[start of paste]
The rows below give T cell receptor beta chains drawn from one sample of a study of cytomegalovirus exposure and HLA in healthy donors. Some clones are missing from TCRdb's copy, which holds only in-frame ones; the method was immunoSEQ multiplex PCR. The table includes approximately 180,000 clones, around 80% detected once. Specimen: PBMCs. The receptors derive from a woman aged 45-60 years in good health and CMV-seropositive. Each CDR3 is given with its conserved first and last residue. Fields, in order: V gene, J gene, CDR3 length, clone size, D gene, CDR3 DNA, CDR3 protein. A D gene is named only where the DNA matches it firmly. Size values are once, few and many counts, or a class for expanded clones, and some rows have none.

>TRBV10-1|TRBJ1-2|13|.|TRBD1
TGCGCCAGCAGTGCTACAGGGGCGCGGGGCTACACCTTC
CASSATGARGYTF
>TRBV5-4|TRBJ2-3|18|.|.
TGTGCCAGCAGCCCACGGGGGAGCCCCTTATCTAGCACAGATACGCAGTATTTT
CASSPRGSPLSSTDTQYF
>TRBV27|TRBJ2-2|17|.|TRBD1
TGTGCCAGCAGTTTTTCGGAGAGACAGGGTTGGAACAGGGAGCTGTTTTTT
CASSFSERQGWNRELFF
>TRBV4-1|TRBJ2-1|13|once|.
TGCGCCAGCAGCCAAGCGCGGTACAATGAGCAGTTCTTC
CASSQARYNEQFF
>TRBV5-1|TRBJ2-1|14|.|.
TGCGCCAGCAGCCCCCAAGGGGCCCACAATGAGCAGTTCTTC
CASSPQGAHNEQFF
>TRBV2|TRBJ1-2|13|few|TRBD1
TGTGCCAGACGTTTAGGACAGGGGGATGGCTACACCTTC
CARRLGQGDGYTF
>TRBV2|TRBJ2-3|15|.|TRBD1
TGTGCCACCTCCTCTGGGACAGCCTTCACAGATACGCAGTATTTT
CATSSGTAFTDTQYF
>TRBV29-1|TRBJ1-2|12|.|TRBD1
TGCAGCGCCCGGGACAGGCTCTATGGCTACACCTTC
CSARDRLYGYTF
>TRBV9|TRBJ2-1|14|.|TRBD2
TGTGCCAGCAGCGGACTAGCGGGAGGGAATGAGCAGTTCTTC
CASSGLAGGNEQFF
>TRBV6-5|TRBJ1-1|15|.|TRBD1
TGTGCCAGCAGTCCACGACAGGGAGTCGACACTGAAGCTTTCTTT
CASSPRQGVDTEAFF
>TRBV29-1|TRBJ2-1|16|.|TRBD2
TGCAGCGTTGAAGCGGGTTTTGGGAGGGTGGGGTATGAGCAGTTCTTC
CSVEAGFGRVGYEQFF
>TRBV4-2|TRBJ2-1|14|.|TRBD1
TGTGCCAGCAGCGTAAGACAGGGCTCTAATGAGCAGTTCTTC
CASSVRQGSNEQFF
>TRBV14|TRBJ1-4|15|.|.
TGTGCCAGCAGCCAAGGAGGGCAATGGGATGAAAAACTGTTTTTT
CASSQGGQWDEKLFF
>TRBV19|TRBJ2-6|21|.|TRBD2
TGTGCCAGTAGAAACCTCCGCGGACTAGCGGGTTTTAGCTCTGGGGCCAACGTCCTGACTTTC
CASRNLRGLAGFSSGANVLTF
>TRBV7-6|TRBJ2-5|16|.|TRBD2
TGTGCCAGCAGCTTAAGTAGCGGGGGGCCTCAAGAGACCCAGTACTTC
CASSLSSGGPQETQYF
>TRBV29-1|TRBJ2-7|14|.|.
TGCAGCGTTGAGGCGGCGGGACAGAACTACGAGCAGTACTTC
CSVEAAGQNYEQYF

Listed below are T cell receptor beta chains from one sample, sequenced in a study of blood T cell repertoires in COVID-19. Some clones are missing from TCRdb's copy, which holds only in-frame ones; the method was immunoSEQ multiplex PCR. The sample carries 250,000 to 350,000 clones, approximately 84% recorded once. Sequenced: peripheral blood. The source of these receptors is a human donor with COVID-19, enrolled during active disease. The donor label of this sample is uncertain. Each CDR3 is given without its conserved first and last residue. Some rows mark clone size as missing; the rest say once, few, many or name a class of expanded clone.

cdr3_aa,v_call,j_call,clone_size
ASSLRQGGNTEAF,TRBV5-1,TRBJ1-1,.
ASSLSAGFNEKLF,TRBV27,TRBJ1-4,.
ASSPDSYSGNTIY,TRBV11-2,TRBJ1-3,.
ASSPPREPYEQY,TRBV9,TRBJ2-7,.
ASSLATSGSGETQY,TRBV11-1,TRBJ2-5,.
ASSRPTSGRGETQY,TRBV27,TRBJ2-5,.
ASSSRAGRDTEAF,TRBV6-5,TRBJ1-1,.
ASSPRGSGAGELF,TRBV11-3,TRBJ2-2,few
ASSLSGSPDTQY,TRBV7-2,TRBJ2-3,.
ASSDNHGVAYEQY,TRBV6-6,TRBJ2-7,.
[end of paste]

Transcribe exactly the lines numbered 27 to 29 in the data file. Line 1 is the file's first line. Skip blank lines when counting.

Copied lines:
TGTGCCAGCAGCGGACTAGCGGGAGGGAATGAGCAGTTCTTC
CASSGLAGGNEQFF
>TRBV6-5|TRBJ1-1|15|.|TRBD1